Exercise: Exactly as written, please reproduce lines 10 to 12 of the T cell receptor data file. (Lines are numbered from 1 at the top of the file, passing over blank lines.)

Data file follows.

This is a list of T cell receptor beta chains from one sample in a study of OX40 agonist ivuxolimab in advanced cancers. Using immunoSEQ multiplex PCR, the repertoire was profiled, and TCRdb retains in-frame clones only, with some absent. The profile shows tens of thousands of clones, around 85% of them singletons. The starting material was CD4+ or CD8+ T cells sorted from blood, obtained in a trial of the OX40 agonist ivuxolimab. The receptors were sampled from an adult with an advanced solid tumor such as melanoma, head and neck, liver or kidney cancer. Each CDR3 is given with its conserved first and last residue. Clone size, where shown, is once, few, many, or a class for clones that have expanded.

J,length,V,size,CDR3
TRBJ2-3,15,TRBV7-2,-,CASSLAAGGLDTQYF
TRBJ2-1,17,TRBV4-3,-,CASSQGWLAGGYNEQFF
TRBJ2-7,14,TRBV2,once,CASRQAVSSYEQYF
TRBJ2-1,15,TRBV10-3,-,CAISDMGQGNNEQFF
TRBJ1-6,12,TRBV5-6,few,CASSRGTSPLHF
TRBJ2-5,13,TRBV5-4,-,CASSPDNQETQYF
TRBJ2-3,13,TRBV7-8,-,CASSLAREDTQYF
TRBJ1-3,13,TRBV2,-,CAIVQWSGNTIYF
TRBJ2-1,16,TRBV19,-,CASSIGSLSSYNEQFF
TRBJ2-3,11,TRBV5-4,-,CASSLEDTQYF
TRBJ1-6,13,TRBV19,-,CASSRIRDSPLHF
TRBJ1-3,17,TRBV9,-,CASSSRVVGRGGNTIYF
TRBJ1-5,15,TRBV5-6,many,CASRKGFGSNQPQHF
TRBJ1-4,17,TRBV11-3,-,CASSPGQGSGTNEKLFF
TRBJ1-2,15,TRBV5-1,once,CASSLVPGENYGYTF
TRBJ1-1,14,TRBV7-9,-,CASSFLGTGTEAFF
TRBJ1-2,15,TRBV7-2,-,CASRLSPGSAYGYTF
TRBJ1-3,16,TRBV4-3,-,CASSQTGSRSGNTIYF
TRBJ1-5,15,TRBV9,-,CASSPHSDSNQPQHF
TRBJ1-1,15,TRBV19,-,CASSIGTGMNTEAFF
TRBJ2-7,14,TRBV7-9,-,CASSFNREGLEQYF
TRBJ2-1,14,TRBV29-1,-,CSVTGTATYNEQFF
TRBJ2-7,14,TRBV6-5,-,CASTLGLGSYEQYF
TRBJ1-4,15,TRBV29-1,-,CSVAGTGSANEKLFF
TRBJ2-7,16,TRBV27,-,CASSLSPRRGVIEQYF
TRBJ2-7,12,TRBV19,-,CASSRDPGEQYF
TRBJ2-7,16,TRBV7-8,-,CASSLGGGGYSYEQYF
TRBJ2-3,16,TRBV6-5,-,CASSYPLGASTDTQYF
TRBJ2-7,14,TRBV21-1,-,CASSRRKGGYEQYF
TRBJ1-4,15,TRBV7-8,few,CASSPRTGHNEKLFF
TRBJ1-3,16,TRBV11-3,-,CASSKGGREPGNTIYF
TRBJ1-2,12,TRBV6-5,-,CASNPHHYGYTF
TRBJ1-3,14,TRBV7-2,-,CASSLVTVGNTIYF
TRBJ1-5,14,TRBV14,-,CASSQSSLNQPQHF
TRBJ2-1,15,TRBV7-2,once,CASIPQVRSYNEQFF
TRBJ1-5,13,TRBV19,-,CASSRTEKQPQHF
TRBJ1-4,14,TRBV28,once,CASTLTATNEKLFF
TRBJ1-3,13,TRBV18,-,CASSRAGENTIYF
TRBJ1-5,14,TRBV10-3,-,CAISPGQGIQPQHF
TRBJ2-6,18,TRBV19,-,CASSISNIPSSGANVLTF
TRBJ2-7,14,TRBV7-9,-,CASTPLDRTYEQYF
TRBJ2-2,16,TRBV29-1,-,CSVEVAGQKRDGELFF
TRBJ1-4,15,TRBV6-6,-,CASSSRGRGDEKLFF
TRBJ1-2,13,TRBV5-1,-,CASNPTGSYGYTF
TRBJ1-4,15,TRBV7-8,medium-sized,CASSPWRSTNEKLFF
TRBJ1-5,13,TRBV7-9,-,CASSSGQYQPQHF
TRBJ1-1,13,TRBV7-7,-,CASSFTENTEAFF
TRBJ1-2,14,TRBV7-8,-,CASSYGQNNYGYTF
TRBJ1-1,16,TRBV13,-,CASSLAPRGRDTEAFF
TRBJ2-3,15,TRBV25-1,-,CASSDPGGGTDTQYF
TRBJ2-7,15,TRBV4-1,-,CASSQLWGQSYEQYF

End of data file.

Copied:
TRBJ1-3,13,TRBV2,-,CAIVQWSGNTIYF
TRBJ2-1,16,TRBV19,-,CASSIGSLSSYNEQFF
TRBJ2-3,11,TRBV5-4,-,CASSLEDTQYF